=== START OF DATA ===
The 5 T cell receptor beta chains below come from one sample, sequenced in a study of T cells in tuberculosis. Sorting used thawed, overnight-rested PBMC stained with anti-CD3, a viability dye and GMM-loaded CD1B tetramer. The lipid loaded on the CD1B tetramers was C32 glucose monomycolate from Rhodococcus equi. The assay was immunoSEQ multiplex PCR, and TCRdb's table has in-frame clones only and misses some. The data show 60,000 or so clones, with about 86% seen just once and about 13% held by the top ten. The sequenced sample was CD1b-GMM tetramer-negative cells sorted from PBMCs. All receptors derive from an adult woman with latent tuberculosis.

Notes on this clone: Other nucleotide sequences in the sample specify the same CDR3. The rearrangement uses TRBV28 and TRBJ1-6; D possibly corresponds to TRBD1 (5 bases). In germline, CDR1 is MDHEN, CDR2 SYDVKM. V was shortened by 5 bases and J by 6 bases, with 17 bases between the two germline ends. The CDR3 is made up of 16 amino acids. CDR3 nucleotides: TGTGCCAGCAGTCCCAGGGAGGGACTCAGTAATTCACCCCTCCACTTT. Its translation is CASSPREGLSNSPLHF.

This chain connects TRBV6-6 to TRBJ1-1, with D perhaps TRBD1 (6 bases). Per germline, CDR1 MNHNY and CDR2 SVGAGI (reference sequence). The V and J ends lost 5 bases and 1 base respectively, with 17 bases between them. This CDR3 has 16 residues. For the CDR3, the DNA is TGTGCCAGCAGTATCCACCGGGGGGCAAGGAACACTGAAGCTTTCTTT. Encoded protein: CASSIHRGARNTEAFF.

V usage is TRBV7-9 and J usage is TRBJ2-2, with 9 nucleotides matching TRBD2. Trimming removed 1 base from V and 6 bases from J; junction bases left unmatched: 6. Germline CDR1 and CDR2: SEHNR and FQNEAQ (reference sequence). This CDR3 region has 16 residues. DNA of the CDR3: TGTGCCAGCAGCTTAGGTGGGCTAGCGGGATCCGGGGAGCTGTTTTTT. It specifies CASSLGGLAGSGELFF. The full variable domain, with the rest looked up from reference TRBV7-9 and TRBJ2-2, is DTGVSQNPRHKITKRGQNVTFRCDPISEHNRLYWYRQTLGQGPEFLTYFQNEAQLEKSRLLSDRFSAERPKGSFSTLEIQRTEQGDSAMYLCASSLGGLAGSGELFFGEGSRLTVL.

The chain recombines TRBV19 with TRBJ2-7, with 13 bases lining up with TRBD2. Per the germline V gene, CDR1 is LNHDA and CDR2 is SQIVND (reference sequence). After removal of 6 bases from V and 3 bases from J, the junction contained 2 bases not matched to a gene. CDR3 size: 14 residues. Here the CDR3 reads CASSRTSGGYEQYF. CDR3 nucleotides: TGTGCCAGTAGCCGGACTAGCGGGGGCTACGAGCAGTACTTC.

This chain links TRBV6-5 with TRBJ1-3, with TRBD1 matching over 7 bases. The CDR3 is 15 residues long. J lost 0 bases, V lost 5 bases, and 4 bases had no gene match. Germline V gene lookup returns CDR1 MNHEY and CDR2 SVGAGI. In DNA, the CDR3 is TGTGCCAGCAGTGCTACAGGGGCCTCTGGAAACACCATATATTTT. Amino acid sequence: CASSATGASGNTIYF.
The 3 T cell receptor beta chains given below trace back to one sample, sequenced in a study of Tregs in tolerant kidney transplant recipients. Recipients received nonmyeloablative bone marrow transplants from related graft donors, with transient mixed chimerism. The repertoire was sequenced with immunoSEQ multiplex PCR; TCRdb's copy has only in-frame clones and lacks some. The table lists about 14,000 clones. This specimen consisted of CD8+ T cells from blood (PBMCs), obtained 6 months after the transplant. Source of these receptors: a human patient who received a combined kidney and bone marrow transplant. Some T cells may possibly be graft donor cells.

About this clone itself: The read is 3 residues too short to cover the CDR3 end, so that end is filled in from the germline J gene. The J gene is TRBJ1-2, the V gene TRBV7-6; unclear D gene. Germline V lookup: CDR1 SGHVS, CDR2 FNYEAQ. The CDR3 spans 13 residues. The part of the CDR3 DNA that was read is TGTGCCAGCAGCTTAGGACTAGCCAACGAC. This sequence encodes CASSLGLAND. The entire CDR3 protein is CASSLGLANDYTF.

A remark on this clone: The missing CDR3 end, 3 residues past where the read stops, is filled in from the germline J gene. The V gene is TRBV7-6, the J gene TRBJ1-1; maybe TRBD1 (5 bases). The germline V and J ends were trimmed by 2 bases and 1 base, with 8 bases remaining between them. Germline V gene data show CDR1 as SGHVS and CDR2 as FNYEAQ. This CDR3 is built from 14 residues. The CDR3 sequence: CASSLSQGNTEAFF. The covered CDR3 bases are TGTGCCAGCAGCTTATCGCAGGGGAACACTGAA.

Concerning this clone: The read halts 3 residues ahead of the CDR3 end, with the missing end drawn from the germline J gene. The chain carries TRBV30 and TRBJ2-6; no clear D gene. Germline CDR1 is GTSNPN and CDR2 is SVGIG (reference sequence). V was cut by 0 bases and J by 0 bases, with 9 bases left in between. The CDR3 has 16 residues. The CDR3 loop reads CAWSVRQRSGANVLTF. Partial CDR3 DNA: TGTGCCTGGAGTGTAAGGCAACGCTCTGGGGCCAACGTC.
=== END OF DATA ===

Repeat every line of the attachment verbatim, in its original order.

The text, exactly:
The 5 T cell receptor beta chains below come from one sample, sequenced in a study of T cells in tuberculosis. Sorting used thawed, overnight-rested PBMC stained with anti-CD3, a viability dye and GMM-loaded CD1B tetramer. The lipid loaded on the CD1B tetramers was C32 glucose monomycolate from Rhodococcus equi. The assay was immunoSEQ multiplex PCR, and TCRdb's table has in-frame clones only and misses some. The data show 60,000 or so clones, with about 86% seen just once and about 13% held by the top ten. The sequenced sample was CD1b-GMM tetramer-negative cells sorted from PBMCs. All receptors derive from an adult woman with latent tuberculosis.

Notes on this clone: Other nucleotide sequences in the sample specify the same CDR3. The rearrangement uses TRBV28 and TRBJ1-6; D possibly corresponds to TRBD1 (5 bases). In germline, CDR1 is MDHEN, CDR2 SYDVKM. V was shortened by 5 bases and J by 6 bases, with 17 bases between the two germline ends. The CDR3 is made up of 16 amino acids. CDR3 nucleotides: TGTGCCAGCAGTCCCAGGGAGGGACTCAGTAATTCACCCCTCCACTTT. Its translation is CASSPREGLSNSPLHF.

This chain connects TRBV6-6 to TRBJ1-1, with D perhaps TRBD1 (6 bases). Per germline, CDR1 MNHNY and CDR2 SVGAGI (reference sequence). The V and J ends lost 5 bases and 1 base respectively, with 17 bases between them. This CDR3 has 16 residues. For the CDR3, the DNA is TGTGCCAGCAGTATCCACCGGGGGGCAAGGAACACTGAAGCTTTCTTT. Encoded protein: CASSIHRGARNTEAFF.

V usage is TRBV7-9 and J usage is TRBJ2-2, with 9 nucleotides matching TRBD2. Trimming removed 1 base from V and 6 bases from J; junction bases left unmatched: 6. Germline CDR1 and CDR2: SEHNR and FQNEAQ (reference sequence). This CDR3 region has 16 residues. DNA of the CDR3: TGTGCCAGCAGCTTAGGTGGGCTAGCGGGATCCGGGGAGCTGTTTTTT. It specifies CASSLGGLAGSGELFF. The full variable domain, with the rest looked up from reference TRBV7-9 and TRBJ2-2, is DTGVSQNPRHKITKRGQNVTFRCDPISEHNRLYWYRQTLGQGPEFLTYFQNEAQLEKSRLLSDRFSAERPKGSFSTLEIQRTEQGDSAMYLCASSLGGLAGSGELFFGEGSRLTVL.

The chain recombines TRBV19 with TRBJ2-7, with 13 bases lining up with TRBD2. Per the germline V gene, CDR1 is LNHDA and CDR2 is SQIVND (reference sequence). After removal of 6 bases from V and 3 bases from J, the junction contained 2 bases not matched to a gene. CDR3 size: 14 residues. Here the CDR3 reads CASSRTSGGYEQYF. CDR3 nucleotides: TGTGCCAGTAGCCGGACTAGCGGGGGCTACGAGCAGTACTTC.

This chain links TRBV6-5 with TRBJ1-3, with TRBD1 matching over 7 bases. The CDR3 is 15 residues long. J lost 0 bases, V lost 5 bases, and 4 bases had no gene match. Germline V gene lookup returns CDR1 MNHEY and CDR2 SVGAGI. In DNA, the CDR3 is TGTGCCAGCAGTGCTACAGGGGCCTCTGGAAACACCATATATTTT. Amino acid sequence: CASSATGASGNTIYF.
The 3 T cell receptor beta chains given below trace back to one sample, sequenced in a study of Tregs in tolerant kidney transplant recipients. Recipients received nonmyeloablative bone marrow transplants from related graft donors, with transient mixed chimerism. The repertoire was sequenced with immunoSEQ multiplex PCR; TCRdb's copy has only in-frame clones and lacks some. The table lists about 14,000 clones. This specimen consisted of CD8+ T cells from blood (PBMCs), obtained 6 months after the transplant. Source of these receptors: a human patient who received a combined kidney and bone marrow transplant. Some T cells may possibly be graft donor cells.

About this clone itself: The read is 3 residues too short to cover the CDR3 end, so that end is filled in from the germline J gene. The J gene is TRBJ1-2, the V gene TRBV7-6; unclear D gene. Germline V lookup: CDR1 SGHVS, CDR2 FNYEAQ. The CDR3 spans 13 residues. The part of the CDR3 DNA that was read is TGTGCCAGCAGCTTAGGACTAGCCAACGAC. This sequence encodes CASSLGLAND. The entire CDR3 protein is CASSLGLANDYTF.

A remark on this clone: The missing CDR3 end, 3 residues past where the read stops, is filled in from the germline J gene. The V gene is TRBV7-6, the J gene TRBJ1-1; maybe TRBD1 (5 bases). The germline V and J ends were trimmed by 2 bases and 1 base, with 8 bases remaining between them. Germline V gene data show CDR1 as SGHVS and CDR2 as FNYEAQ. This CDR3 is built from 14 residues. The CDR3 sequence: CASSLSQGNTEAFF. The covered CDR3 bases are TGTGCCAGCAGCTTATCGCAGGGGAACACTGAA.

Concerning this clone: The read halts 3 residues ahead of the CDR3 end, with the missing end drawn from the germline J gene. The chain carries TRBV30 and TRBJ2-6; no clear D gene. Germline CDR1 is GTSNPN and CDR2 is SVGIG (reference sequence). V was cut by 0 bases and J by 0 bases, with 9 bases left in between. The CDR3 has 16 residues. The CDR3 loop reads CAWSVRQRSGANVLTF. Partial CDR3 DNA: TGTGCCTGGAGTGTAAGGCAACGCTCTGGGGCCAACGTC.